Searching for Corned Beef and Talking ‘Muppets’ With Goldman Sachs Turncoat Greg Smith

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Photo: Victor Prado/New York Magazine

"I wanted to go somewhere that is part of my life now,” Greg Smith says apologetically, explaining why he nixed the idea of meeting at a restaurant next to Goldman Sachs’s downtown headquarters, seven months after he flambéed the bank’s reputation in an incendiary New York Times op-ed column. Instead, Smith, who keeps kosher for meat and enjoys a good corned-beef sandwich, suggested Barney Greengrass, which isn’t actually kosher. But the place is closed, so we’re wandering the Upper West Side in search of a nosh.

On a nearby block, we pass a group of teenagers in sagging pants (it reminds him of a scene in Borat) and a giant inflatable rat, probably to protest nonunion labor in a building nearby. The rat’s yellowed teeth hold a cigar; in its hands are two money bags. But when I joke that he should place a rat outside Goldman to promote the book that he had based on his op-ed, the strait-laced and talking-point-equipped Smith winces. “I want to try to reach thoughtful people who can look at something with nuance as opposed to sensationalism,” he says.

We end up at Zabar’s; the café’s frozen-yogurt machine is melting down and creating a huge mess behind the counter. Smith picks out a prewrapped Nova-and-cream-cheese sandwich and tells me to try “the thick pizza. There’s a thin kind and a thick kind. The thick is amazing.” As I eat, Smith tells me about the quiet, writerly life he’s been living since April, after he became Wall Street’s most famous turncoat.

Smith spent most of those months on Why I Left Goldman Sachs, a 277-page memoir-manifesto that is being published this week. In an attempt to preemptively blunt Smith’s criticisms, the bank leaked details from performance reports to suggest that he had grown disgruntled after failing to be promoted to managing director. There was also a full-scale internal investigation over one of the most damning accusations in Smith’s op-ed: the charge that his Goldman colleagues had, on many occasions, referred to their clients as “muppets.”

 “The muppet search is so hollow,” Smith says, taking a sip of his orange juice. “The real problem isn’t calling someone a muppet. It’s that reason you’re calling them a muppet is because they got tricked on an investment.” Smith also denies that a missed promotion had anything to do with his op-ed: “I was doing well in my career. Would I have liked to have been promoted? Absolutely. But was I in line to get promoted at age 33? Probably not.”

A polite, soft-spoken South African with an accent that turns clients into cloints, Smith is an unlikely whistle-blower. He spent almost twelve years at Goldman, going from lowly New York intern to London-based head of the firm’s U.S. equity-derivatives business in Europe. He bled Goldman blue, accepting assignments to mentor college interns and appear in recruiting videos. “I don’t think Goldman became worse than any other bank,” he now says. “I think it became just like every other bank.”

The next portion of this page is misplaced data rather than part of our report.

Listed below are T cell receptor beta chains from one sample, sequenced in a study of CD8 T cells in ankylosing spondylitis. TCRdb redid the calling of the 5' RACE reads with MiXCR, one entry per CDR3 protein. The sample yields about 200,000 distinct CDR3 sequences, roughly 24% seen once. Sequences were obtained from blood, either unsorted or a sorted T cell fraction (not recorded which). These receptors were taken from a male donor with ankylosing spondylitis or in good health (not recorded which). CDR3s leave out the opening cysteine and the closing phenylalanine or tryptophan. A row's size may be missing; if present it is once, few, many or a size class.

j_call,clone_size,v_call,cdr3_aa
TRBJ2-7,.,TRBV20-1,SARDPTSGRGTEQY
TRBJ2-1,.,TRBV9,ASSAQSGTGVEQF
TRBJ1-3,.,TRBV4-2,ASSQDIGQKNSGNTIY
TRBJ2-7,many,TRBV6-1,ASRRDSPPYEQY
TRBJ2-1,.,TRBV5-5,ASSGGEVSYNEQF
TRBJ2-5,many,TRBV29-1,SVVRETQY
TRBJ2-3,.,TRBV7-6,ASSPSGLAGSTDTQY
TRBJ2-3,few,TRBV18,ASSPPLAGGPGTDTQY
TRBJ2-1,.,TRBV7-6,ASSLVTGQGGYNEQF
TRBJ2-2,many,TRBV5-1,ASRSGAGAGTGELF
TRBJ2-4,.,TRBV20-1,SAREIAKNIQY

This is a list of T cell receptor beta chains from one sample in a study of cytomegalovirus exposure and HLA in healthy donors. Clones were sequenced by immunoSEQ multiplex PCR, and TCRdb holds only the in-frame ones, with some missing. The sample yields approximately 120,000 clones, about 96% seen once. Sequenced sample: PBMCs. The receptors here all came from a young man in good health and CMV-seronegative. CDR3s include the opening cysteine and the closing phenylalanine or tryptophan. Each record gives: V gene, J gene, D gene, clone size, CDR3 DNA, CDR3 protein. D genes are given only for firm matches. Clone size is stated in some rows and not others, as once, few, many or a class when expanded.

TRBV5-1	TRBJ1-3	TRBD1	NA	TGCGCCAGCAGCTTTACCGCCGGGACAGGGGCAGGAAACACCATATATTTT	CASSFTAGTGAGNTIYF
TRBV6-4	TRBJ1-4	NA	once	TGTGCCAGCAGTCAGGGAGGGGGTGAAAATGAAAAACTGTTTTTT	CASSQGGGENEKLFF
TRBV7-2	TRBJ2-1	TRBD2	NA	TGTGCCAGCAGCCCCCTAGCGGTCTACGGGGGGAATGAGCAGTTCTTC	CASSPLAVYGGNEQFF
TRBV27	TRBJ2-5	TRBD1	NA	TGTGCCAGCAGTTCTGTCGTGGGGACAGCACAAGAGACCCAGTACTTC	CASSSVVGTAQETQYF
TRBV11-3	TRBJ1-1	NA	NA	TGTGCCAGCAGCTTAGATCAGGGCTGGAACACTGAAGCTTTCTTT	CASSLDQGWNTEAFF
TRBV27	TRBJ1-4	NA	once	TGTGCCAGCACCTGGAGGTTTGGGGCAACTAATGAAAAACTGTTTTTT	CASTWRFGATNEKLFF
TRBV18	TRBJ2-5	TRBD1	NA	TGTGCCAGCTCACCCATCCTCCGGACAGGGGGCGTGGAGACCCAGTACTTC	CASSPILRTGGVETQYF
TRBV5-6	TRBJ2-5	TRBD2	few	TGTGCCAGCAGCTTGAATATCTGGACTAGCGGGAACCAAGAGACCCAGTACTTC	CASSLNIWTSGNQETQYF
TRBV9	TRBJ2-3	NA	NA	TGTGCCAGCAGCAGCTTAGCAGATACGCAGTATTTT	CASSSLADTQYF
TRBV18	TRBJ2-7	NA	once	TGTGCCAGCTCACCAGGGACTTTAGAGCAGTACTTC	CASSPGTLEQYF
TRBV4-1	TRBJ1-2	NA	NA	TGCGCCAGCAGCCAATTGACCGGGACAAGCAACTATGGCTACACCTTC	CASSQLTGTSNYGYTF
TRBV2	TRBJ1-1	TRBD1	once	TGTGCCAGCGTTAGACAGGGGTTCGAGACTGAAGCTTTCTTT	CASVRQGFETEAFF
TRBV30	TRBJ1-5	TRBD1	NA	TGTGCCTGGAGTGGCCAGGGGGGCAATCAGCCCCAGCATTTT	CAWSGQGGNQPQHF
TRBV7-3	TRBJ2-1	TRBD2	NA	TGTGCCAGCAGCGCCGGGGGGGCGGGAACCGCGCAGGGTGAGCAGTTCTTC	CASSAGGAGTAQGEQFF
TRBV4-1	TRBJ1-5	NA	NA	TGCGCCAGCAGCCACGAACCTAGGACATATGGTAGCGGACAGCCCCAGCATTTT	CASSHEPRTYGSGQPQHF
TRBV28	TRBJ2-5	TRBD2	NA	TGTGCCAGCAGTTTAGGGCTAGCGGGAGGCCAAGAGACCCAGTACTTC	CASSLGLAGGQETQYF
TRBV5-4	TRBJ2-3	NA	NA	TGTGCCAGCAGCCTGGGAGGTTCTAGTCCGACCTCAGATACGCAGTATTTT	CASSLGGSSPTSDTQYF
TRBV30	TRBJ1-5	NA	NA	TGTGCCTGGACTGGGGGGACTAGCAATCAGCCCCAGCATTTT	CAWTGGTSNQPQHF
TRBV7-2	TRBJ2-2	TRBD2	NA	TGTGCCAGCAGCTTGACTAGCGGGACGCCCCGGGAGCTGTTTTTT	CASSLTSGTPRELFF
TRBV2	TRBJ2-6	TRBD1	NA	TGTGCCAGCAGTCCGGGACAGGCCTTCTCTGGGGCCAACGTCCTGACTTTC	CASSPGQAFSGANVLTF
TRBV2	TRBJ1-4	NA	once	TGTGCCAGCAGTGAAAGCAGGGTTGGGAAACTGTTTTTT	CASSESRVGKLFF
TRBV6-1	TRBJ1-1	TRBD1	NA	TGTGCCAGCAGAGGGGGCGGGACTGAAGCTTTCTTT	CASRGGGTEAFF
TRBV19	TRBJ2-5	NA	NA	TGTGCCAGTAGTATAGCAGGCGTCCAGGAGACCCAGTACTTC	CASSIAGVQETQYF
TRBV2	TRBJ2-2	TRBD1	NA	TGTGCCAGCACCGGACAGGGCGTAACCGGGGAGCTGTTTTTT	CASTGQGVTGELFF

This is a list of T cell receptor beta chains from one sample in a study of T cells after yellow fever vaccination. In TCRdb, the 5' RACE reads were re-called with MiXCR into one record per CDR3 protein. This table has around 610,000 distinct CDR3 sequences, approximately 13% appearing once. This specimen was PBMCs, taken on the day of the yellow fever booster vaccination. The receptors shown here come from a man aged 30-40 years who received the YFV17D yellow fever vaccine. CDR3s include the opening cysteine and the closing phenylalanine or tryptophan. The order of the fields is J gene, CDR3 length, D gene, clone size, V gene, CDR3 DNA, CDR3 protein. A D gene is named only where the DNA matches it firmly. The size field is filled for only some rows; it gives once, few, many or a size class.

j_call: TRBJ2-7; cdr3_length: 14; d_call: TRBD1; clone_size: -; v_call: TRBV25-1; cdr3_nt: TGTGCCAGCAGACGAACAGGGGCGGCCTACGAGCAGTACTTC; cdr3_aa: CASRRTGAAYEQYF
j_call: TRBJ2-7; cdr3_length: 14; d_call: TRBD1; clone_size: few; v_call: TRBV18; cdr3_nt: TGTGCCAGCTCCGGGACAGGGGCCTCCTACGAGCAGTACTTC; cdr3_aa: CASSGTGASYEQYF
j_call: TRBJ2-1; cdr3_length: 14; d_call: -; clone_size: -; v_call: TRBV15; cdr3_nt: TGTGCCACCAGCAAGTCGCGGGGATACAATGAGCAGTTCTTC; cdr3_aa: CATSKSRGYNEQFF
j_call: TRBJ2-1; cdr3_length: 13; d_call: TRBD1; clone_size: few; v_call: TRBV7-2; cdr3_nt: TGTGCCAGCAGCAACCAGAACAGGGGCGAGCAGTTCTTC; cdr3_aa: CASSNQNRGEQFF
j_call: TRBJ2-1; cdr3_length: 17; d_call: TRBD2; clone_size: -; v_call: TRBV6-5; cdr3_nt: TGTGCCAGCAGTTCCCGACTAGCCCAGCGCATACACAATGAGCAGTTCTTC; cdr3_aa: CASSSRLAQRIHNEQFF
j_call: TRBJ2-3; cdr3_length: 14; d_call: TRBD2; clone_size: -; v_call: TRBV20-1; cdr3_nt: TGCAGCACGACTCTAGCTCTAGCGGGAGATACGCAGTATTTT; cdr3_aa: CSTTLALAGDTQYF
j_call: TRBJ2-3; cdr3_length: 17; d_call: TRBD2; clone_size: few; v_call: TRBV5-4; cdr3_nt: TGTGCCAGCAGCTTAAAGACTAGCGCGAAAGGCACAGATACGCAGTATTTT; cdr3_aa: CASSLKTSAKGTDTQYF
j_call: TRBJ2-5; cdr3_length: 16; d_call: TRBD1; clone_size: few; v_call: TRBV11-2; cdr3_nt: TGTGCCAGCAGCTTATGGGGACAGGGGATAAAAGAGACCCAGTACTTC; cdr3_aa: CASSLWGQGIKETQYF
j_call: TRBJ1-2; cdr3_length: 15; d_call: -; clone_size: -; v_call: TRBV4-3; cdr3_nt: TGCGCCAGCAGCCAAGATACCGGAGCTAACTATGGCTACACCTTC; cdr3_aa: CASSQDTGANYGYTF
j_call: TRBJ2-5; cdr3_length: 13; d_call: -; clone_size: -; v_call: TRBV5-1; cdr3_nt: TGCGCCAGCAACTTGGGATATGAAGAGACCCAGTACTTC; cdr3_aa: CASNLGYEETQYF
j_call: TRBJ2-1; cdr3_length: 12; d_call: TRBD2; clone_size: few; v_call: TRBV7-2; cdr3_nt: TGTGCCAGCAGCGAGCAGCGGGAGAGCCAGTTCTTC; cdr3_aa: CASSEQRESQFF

At 6 a.m. London time on March 14, Smith woke up, walked to his computer, and submitted his resignation—a three-paragraph note to eight of his top bosses explaining his reasons for quitting. Two hours later, his op-ed went live. “I had no idea what to expect,” Smith says. “Part of me worried it would be ignored. But literally, both my British and my American phones rang constantly for five hours.”

The next few days were a blur. A reporter knocked on his mother’s door in South Africa; another found his father’s pharmacy in the mountains of North Carolina. Financial bloggers mocked Smith’s coltish self-aggrandizement (he bragged about, among other things, having won a bronze medal in table tennis at the Maccabiah Games) and pointed out that his impressive-sounding title, “executive director,” is a mid-level title at Goldman. They did not mock Goldman’s practice of making middle managers sound like they run the place.

 Over the ensuing weeks, Smith sorted through the thousands of attaboys he received from supportive readers, then secured what was reported to be a book advance of nearly $1.5 million. For the next five months, he camped out at his apartment to write, taking breaks only for West Wing reruns, sets of tennis in Central Park, and pole-caught-tuna sandwiches for lunch.

 Why I Left Goldman Sachs may disappoint those who hoped for a collection of sordid Wall Street bacchanalia. Smith saw no financial crimes in progress at the bank, and his tales of Goldman life are mostly anodyne workplace micro-dramas told with wide-eyed breathlessness. The book’s most lurid revelation is that Smith once saw Goldman CEO Lloyd Blankfein naked at the company gym. With the book done, Smith says he’s looking forward to resuming a normal life, possibly as a speaker and pundit. Among other things, he’d like to meet a woman.

“I’m not anti-capitalism at all,” he says. “I want Goldman to be admired. I just don’t like this notion that ethics and capitalism are different things.”

A large man in a cowboy hat wedges in next to us. Smith scoots over to give him room: “I just realized, have I been talking very loudly?”